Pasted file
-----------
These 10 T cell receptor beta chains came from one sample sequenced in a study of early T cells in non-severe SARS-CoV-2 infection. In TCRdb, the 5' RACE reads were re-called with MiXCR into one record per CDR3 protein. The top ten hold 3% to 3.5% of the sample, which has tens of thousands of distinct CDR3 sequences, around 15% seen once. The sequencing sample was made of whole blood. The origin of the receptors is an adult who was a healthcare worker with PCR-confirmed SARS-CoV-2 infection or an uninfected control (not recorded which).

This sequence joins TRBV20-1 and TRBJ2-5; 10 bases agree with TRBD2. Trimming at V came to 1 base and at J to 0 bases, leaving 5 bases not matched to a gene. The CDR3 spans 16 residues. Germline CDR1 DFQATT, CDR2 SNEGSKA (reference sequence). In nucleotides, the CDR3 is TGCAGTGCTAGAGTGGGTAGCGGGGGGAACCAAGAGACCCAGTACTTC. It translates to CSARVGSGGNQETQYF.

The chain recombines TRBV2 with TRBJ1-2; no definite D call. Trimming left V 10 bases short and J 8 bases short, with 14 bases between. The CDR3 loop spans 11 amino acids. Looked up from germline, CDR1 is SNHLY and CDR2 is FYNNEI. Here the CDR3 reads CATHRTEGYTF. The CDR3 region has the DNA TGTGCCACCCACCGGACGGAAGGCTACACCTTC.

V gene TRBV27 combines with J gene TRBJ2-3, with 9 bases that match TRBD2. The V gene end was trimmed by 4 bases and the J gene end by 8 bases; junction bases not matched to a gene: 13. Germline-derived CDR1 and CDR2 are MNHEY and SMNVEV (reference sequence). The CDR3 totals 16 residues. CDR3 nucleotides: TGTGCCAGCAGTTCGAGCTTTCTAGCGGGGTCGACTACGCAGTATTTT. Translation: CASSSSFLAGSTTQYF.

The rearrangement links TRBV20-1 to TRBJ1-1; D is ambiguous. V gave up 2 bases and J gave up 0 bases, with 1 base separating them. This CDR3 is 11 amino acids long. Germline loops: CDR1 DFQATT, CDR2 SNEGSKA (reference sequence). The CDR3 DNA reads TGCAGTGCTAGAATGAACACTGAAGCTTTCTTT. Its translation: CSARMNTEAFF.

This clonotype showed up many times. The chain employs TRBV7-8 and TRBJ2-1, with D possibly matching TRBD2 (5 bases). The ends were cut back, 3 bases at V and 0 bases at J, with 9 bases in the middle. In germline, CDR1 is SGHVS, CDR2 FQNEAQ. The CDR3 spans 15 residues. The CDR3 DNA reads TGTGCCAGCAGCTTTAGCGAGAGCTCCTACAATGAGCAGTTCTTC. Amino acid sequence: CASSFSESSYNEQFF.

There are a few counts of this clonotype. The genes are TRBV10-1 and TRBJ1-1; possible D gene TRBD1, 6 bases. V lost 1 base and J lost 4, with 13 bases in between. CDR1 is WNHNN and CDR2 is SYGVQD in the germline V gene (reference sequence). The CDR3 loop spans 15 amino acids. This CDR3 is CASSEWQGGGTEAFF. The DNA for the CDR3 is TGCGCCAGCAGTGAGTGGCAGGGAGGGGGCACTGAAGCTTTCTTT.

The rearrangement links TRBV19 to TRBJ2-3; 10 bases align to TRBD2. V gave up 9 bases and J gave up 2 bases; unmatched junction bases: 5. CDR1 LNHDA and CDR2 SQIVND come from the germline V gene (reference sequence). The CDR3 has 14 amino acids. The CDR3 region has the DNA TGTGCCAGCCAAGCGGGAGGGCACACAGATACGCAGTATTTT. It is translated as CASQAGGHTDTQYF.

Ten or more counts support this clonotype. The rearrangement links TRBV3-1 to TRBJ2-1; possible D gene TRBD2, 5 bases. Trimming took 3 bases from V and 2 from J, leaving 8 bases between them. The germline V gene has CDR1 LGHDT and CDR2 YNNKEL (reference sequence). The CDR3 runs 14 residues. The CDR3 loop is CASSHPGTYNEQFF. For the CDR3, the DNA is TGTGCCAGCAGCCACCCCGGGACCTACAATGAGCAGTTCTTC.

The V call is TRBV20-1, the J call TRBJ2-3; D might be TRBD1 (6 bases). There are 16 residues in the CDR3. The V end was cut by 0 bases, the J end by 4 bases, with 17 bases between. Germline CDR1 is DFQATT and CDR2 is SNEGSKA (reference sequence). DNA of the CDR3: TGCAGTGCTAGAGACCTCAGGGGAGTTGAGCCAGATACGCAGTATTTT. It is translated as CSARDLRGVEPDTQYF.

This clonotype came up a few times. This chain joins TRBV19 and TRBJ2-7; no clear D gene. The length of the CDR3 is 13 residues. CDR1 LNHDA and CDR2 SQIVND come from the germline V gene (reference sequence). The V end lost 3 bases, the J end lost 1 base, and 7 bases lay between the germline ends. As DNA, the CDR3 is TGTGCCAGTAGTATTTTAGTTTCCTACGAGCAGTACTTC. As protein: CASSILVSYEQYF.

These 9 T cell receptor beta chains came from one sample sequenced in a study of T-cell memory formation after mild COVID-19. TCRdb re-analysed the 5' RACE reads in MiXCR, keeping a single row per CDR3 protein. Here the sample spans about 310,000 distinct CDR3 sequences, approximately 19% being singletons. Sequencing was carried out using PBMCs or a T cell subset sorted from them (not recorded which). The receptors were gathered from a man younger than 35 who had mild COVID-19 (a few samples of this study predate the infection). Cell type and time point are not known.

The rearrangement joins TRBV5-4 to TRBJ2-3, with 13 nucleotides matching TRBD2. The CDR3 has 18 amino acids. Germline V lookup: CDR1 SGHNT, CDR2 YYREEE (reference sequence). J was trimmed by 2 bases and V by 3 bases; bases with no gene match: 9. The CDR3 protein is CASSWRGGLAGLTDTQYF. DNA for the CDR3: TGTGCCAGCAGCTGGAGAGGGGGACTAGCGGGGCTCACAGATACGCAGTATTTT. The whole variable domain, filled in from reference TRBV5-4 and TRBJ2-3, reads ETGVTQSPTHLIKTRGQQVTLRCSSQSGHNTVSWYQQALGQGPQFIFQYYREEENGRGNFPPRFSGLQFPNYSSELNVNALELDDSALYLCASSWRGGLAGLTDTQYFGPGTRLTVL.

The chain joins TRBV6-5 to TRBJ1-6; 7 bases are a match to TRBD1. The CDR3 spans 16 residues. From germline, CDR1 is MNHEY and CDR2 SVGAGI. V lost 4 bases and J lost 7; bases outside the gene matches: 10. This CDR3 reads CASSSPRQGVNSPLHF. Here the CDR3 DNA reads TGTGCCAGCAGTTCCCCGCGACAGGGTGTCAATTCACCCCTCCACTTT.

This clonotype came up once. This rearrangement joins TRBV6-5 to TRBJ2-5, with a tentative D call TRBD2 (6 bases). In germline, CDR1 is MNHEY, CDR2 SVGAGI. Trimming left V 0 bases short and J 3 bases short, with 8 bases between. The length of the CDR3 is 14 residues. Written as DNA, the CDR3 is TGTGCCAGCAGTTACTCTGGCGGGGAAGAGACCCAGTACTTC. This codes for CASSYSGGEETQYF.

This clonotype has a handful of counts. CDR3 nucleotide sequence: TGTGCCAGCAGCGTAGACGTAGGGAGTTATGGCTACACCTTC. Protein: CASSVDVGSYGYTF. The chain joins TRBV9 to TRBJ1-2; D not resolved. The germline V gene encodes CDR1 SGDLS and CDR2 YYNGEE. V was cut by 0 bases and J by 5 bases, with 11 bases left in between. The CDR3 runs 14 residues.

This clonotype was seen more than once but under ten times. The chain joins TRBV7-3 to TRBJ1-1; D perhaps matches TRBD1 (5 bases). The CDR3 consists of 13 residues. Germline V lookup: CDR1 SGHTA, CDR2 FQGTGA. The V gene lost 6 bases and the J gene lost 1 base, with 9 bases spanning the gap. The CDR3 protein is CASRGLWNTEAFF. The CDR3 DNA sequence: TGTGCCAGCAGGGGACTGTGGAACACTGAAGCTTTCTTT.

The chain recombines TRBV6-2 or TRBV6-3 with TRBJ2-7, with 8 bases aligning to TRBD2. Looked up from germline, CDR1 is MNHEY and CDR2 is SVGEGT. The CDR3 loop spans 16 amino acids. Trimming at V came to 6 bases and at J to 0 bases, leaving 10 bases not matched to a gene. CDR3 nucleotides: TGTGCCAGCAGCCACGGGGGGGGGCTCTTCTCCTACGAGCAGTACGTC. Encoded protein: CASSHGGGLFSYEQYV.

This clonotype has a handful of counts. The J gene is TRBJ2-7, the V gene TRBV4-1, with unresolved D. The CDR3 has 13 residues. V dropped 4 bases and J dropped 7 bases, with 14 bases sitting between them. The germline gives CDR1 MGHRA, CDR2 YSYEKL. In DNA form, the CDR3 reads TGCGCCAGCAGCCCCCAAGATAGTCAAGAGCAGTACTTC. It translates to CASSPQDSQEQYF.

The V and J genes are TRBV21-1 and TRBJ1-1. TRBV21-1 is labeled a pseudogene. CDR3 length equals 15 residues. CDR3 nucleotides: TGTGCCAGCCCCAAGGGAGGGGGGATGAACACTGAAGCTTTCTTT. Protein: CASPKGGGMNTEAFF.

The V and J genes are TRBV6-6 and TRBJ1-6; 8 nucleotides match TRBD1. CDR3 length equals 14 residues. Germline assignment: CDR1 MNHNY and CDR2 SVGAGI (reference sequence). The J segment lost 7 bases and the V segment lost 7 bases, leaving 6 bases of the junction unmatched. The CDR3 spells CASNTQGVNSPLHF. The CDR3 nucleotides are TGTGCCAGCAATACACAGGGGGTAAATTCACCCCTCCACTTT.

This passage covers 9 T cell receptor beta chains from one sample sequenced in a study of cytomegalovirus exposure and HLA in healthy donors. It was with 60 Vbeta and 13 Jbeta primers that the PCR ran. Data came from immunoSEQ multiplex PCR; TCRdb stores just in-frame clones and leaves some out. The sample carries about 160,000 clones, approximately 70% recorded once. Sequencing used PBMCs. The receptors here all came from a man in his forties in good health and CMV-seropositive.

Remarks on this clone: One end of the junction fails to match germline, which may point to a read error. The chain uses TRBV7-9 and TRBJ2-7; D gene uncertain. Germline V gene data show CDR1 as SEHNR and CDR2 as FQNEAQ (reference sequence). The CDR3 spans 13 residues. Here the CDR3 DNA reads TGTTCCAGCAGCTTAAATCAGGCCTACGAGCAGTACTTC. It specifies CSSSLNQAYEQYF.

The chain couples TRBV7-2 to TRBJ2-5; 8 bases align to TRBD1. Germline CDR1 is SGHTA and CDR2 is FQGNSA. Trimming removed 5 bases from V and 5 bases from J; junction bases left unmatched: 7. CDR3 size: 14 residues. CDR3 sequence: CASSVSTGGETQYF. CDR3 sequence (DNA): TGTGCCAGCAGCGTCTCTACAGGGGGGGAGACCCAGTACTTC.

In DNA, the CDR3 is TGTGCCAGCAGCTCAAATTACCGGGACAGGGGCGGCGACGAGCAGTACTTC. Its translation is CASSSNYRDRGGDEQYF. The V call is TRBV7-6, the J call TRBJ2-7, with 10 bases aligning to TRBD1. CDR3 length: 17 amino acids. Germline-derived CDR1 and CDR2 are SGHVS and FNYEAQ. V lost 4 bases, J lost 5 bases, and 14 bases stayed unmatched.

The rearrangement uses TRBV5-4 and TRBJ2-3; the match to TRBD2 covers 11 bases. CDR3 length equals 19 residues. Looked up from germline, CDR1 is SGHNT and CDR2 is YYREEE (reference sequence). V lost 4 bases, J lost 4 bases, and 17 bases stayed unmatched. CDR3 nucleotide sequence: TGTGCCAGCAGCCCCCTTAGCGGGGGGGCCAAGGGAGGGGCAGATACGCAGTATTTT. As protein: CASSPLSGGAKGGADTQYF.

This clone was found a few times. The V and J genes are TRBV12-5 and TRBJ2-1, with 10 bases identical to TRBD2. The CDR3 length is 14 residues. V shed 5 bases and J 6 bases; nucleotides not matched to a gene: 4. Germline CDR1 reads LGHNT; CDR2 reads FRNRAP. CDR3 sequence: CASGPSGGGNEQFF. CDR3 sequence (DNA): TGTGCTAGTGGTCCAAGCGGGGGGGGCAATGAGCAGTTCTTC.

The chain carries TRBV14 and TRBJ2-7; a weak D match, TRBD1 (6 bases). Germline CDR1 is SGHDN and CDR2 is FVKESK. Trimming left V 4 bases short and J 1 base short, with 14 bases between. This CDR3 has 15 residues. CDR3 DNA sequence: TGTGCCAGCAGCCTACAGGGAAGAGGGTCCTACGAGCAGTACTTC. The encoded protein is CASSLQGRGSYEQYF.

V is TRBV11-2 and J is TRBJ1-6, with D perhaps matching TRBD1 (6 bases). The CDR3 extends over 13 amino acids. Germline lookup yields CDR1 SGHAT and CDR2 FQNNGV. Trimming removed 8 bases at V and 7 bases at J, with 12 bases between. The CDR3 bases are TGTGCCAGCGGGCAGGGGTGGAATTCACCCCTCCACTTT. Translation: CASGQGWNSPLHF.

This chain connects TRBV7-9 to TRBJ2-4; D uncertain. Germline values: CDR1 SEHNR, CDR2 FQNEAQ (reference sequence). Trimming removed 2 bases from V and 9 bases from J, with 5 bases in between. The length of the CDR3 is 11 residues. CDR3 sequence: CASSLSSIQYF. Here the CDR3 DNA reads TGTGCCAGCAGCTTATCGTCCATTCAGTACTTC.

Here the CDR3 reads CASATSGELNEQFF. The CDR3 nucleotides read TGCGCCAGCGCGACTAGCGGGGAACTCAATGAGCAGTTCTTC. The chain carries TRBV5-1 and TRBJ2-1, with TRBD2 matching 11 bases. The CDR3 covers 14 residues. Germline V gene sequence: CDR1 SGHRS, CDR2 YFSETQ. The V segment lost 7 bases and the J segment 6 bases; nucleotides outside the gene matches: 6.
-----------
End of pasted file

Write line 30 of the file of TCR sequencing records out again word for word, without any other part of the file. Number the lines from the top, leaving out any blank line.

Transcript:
This chain connects TRBV7-9 to TRBJ2-4; D uncertain. Germline values: CDR1 SEHNR, CDR2 FQNEAQ (reference sequence). Trimming removed 2 bases from V and 9 bases from J, with 5 bases in between. The length of the CDR3 is 11 residues. CDR3 sequence: CASSLSSIQYF. Here the CDR3 DNA reads TGTGCCAGCAGCTTATCGTCCATTCAGTACTTC.